EU electricity roads status: work in progress...

by Catarina Augusto - 7 September 2023
The last two years have shown significantly that solar, and other renewable energy sources, are able to put Europe on the right path for the energy transition and climate targets. However, these last few years have also shown that the infrastructure across Europe is not ready for this transition, and we risk wasting renewable efforts.

The latest figures published by Eurelectric show that 30% of EU grid infrastructure is over 40 years old. The required investment at the distribution level, where most solar is connected, is between €38 bn/year in 2021 and 2030, and €61 bn/year between 2030 and 2050.


The lack of investments is freezing the energy transition and EU RES targets. By 2030, 70% of renewables are expected to be connected to distribution grids. Delays on a future-proof grid infrastructure are provoking:

  1. Decrease in solar being connected. Grids are getting more congested at TSO and DSO levels. The pipeline of projects to be connected is growing. 
  2. Increase in solar being curtailed. Grids have no flexibility at TSO and DSO levels. Solar energy is being wasted 


What needs to be done?

Starting with grid connection…
  • Availability of grid capacity mapping at the substation level for project developers' consultation: All Member States MUST request TSOs and DSOs to design and make available grid capacity maps, as has already been done recently in Austria. This would accelerate the process and make solar deployment more efficient.
  • Ensure the implementation of a harmonised national rulebook for grid connection procedures and promotion of EU standards. 
  • Require that regulators recognise flexibility solutions when connecting to the grid such as hybridisation of systems at the same grid connection. Hybrid systems (PV + Storage or/and RES) should not be neglected or made complex. These are readily available and grid-beneficial systems that don’t need extra grid infrastructure. We just have to create a swifter process for complementary technologies and projects by facilitating hybridisation at the same grid connection point.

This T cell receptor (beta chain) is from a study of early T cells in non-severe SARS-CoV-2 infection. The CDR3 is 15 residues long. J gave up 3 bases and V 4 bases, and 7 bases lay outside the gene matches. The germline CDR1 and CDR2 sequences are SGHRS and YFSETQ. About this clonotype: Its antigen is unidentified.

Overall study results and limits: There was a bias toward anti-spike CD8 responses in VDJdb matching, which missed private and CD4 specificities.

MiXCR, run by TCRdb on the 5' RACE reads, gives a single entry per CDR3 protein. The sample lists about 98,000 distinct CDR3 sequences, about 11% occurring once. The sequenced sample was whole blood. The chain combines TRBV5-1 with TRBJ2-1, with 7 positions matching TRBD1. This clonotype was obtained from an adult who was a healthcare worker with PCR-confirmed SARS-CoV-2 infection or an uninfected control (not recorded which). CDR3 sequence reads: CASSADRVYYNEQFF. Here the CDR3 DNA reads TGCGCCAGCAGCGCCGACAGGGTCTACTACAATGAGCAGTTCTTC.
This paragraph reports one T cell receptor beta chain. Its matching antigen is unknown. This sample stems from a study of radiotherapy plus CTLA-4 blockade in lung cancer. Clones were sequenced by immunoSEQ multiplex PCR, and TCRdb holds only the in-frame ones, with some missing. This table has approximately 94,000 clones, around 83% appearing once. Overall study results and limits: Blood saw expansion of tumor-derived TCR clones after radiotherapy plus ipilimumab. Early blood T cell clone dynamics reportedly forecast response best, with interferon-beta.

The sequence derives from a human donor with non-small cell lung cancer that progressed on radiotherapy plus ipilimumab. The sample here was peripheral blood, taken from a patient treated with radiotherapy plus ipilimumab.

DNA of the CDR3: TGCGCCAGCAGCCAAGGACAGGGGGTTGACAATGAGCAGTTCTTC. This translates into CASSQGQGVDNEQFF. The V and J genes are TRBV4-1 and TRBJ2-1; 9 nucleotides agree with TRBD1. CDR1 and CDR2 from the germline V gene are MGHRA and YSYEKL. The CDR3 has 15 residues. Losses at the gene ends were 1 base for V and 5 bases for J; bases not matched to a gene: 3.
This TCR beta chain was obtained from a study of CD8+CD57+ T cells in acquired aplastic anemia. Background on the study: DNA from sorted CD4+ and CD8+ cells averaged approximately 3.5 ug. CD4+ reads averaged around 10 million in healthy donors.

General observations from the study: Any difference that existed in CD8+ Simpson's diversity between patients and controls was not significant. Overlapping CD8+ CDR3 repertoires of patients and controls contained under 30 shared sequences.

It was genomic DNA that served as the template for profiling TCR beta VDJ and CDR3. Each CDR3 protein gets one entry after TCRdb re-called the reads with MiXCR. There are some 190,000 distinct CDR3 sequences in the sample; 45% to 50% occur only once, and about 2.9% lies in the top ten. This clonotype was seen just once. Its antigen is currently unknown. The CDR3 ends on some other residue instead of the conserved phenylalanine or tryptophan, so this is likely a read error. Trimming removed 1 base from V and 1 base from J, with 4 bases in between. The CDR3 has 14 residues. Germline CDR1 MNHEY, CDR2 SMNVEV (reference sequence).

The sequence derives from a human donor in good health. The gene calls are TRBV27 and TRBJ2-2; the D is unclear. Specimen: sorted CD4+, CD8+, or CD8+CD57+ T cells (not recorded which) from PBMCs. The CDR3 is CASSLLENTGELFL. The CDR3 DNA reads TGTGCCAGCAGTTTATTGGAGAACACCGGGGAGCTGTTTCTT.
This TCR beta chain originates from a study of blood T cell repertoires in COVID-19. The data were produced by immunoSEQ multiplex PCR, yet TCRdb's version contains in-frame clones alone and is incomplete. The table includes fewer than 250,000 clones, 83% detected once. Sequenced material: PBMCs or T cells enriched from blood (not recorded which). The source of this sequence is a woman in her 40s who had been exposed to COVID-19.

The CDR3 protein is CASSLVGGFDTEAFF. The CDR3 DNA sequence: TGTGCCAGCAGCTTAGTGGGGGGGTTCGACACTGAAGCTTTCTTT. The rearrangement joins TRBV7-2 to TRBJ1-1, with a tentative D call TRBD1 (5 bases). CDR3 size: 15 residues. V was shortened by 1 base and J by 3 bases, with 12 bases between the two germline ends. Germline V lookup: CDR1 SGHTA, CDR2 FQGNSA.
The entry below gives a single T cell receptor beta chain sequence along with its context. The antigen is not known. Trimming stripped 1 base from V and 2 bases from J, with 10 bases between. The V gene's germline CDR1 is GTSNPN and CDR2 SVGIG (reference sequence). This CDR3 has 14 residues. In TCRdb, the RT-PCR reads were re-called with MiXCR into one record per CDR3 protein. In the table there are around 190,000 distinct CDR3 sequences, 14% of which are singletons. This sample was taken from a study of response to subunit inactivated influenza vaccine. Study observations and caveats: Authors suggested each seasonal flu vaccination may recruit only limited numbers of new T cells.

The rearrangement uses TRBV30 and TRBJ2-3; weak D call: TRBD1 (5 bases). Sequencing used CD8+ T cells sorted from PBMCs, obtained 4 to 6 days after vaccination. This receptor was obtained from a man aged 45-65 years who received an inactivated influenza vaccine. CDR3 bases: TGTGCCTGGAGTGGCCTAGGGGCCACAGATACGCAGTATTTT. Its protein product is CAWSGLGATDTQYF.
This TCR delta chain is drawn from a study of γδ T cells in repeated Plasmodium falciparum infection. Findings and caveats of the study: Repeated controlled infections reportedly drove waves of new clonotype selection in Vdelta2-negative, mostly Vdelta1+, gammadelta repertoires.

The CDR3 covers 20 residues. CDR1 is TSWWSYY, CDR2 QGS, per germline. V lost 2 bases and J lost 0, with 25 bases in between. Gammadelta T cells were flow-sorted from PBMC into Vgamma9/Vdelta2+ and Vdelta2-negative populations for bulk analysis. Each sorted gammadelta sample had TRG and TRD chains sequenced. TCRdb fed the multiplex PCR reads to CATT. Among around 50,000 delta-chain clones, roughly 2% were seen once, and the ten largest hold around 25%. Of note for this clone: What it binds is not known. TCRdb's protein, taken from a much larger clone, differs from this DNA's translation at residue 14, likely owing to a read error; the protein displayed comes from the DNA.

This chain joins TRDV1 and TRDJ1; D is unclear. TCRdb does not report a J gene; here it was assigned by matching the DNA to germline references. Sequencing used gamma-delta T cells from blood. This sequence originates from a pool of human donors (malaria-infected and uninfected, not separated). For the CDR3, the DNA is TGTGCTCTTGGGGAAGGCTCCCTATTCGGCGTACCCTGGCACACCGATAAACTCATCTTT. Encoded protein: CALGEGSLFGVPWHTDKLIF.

• Require that regulators promote and allow the possibility for grid users (generators and prosumers) to request systems operators for non-firm grid connections and power control systems.
  • Require Member States and regulators to digitalise grid connection and communication procedures, as well as further improving the grid connection procedure for prosumer PV (simple notification).
… to grid planning and investment
  • Renewables and long-term grid development scenarios should be done together: longer-term grid planning should be developed in close consultation with stakeholders and in line with political objectives.
  • Regulatory Sandboxes for prosumer planning: Regulators should support and incentivise good tools such as Regulatory Sandboxes. This would support SOs on efficient deployment and interaction of new grid user models, such as prosumers and energy-sharing models. 
  • Inclusion of flexibility assessment into the network planning and investment. Investments are also about smart flexibility solutions, making the most of flexible technologies. Energy Storage and Demand Response are tools that allow for more flexibility on the grid. Greece is a good example of incentivising Energy Storage Deployment to support the lack of flexibility on the grid. In 2022, the EC approved, under the Covid-recovery fund, Greece's plan of 341 million euros for 900 MW of grid-scale energy storage capacity. Solar PV needs 200 GW of energy storage in the EU by 2030.
  • Better recognition of OPEX and anticipatory investments with political oversight. Governments and NRAs must ensure that System operators (TSOs and DSOs) are included in their grid planning alternatives to grid expansion (focus behind CAPEX), and based on this progress, appropriate incentives to system operators must take place. This means implementing remuneration on OPEX and on SOs Performance.
  • Network development plans and investments are political, and should evolve, but they are not being monitored by the EU. Member States must ensure progress is being made, e.g. the implementation of the Clean Energy Package adopted in 2019 must be ensured.